The secondary debt market—credit cards and mortgages included—has relied on made-up legal terms and suspect justifications for years in order to turn the usually slow-moving court system into a speedy tool of business. It worked, probably because few consumers put up a fight. But more people are fighting back now, which means debt buyers are scrambling for legal footing.
It isn’t working, at least not in Pennsylvania, where the state court of appeals recently said “we reject [the] ‘This is how the industry does it’ mantra.”
It seems impossible for a lawyer to actually examine each lawsuit, make sure it has merit and there is evidence to support it, and sign off on it. This means that the courts end up trying to sift through the cases the law firm has not really bothered to look at, so the courts become the debt collectors’ back room.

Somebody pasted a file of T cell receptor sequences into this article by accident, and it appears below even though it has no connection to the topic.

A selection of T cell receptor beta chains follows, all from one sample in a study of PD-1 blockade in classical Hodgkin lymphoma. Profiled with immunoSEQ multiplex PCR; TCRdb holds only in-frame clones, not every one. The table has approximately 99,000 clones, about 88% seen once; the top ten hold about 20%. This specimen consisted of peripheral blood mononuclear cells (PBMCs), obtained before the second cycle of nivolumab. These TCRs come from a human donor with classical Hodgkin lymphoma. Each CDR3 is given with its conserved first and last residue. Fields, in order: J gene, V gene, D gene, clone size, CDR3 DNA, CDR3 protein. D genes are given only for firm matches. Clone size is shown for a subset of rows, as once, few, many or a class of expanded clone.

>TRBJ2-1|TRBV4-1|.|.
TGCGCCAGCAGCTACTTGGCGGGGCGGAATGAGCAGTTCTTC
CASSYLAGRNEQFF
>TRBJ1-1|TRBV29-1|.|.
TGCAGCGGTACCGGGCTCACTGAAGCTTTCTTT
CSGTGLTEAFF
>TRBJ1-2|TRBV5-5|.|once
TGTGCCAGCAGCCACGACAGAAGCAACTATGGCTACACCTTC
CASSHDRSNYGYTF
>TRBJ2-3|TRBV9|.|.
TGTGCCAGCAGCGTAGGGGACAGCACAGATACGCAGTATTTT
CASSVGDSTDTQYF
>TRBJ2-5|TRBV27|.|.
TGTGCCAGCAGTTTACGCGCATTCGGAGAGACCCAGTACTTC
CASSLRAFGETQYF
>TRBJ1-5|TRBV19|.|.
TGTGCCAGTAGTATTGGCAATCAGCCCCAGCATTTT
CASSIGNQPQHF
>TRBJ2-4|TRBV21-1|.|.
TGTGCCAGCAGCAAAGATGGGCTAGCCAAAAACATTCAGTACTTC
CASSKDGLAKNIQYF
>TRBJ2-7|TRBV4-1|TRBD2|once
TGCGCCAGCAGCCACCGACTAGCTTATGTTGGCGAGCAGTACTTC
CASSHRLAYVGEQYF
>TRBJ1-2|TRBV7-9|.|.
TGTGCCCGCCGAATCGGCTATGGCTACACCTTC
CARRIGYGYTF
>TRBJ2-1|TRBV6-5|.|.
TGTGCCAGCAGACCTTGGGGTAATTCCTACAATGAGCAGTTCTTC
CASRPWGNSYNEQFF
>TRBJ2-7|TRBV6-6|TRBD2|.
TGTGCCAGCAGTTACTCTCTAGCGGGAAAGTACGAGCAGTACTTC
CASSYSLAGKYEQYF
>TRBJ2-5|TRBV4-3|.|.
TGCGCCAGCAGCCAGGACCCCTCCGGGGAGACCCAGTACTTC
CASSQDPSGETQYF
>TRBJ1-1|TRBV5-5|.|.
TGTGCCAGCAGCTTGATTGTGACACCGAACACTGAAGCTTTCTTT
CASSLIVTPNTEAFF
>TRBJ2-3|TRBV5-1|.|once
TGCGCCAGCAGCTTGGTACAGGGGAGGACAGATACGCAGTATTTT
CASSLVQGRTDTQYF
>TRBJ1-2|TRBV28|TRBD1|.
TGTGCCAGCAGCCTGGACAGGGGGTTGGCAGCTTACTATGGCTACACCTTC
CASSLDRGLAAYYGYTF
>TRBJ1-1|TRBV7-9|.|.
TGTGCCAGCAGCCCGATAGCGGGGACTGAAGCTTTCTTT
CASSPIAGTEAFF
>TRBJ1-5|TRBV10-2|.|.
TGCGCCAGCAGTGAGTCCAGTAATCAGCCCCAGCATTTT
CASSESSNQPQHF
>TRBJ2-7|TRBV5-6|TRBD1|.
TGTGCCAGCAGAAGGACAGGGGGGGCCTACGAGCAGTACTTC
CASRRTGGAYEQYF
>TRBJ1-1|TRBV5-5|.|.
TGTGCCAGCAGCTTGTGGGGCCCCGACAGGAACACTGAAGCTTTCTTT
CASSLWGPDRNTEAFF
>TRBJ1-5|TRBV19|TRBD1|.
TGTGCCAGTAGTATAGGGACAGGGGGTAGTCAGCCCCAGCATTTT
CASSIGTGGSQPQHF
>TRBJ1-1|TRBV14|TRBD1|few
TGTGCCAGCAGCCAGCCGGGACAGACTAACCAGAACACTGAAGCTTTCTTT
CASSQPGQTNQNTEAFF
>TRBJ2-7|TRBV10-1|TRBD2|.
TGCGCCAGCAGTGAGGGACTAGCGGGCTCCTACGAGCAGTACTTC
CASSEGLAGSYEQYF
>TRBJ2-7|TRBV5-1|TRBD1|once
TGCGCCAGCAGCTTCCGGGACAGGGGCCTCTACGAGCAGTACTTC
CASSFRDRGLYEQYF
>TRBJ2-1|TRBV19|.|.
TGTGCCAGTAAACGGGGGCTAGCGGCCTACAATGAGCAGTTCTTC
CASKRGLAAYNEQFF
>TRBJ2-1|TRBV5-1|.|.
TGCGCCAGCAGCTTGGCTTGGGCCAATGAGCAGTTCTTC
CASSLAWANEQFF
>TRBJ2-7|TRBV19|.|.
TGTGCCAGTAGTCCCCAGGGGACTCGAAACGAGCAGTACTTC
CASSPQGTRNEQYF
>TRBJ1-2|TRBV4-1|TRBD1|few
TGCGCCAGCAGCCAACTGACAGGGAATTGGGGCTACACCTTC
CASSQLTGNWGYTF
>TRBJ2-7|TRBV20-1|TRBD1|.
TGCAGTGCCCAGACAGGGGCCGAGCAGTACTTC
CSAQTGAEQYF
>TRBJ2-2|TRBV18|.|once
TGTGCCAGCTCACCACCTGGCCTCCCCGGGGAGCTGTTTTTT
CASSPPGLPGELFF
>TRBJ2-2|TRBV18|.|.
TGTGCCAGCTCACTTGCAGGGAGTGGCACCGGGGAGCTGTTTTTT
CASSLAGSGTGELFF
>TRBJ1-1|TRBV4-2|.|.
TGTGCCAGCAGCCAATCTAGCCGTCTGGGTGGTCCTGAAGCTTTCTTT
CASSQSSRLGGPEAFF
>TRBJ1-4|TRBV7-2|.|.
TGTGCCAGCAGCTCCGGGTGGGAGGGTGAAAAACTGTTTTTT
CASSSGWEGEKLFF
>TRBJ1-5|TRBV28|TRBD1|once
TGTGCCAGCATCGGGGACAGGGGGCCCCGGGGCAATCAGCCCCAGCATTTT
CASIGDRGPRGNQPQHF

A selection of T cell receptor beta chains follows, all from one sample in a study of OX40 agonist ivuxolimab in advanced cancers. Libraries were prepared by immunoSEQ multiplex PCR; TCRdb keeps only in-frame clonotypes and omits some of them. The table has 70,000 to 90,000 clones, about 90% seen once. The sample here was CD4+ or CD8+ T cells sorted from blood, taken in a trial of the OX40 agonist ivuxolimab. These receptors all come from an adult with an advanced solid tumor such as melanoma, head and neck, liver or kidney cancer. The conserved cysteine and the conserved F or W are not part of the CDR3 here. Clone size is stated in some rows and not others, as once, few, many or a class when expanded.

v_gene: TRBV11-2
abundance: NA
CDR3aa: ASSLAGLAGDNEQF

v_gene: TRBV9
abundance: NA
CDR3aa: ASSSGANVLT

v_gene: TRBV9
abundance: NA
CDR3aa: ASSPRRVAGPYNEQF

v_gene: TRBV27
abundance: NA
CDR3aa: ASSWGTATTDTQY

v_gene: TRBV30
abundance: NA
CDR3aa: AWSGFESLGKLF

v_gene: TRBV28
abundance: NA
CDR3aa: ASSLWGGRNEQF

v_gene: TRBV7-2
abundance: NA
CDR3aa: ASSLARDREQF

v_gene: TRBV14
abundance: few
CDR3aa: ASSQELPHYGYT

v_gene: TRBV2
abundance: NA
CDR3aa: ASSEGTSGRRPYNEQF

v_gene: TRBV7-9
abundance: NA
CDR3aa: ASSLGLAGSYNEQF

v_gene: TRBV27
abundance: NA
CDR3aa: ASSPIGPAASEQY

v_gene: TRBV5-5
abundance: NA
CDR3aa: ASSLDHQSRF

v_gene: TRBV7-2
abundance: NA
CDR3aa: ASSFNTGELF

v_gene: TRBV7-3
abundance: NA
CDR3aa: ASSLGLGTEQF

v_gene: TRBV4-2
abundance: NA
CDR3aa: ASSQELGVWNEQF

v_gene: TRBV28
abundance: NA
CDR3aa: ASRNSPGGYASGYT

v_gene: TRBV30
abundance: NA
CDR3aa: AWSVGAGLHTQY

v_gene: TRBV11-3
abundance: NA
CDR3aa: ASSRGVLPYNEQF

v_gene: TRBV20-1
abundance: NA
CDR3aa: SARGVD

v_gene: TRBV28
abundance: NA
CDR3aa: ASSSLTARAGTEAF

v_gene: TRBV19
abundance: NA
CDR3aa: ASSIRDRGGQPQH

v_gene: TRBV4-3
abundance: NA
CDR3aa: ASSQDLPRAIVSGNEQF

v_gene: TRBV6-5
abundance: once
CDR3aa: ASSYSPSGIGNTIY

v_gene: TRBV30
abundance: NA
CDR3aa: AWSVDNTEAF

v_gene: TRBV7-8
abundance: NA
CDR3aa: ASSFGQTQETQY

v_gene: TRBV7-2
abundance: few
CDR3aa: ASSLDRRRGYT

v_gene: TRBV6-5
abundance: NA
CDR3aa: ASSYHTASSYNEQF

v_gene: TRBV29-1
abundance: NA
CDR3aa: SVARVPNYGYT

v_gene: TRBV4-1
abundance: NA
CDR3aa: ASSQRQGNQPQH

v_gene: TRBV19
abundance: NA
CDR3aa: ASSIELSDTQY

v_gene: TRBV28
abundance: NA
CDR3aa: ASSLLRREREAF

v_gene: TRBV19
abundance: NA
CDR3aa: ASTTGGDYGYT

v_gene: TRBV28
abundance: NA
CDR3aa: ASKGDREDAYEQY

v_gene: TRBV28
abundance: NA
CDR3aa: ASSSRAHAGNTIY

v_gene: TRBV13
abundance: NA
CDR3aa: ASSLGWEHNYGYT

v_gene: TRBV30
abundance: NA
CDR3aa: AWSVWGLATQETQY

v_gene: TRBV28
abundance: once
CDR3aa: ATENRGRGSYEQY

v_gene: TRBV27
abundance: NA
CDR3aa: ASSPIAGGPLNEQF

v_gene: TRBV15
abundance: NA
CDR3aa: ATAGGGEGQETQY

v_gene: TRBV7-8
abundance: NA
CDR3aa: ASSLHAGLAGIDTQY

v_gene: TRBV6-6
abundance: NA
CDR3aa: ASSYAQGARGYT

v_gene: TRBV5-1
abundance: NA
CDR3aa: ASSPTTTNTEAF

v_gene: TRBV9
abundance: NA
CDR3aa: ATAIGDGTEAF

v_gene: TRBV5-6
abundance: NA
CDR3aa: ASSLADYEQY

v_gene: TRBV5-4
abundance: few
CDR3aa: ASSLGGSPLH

95% of those lawsuits probably go unanswered, so the debt collectors end up with a judgment for the debt plus interest (and possibly other—unlawful—charges) plus attorney fees and costs. Then, they find the debtors’ bank accounts and employers and start collecting by garnishing wages, seizing funds from bank accounts, and worse.
If you are a tenant, the system works roughly the same, although landlords do not usually have quite so many people to sue.
So what do you do if you find out someone is suing you?
Following up on this post (In the event of a lawsuit, please head for the nearest lawyer), I thought I would talk a little bit about what to do after you are sued and after you answer the debt collection complaint. (If none of that made sense to you, go ahead and find yourself a consumer attorney.
More on combating debt collection lawsuits after the jump.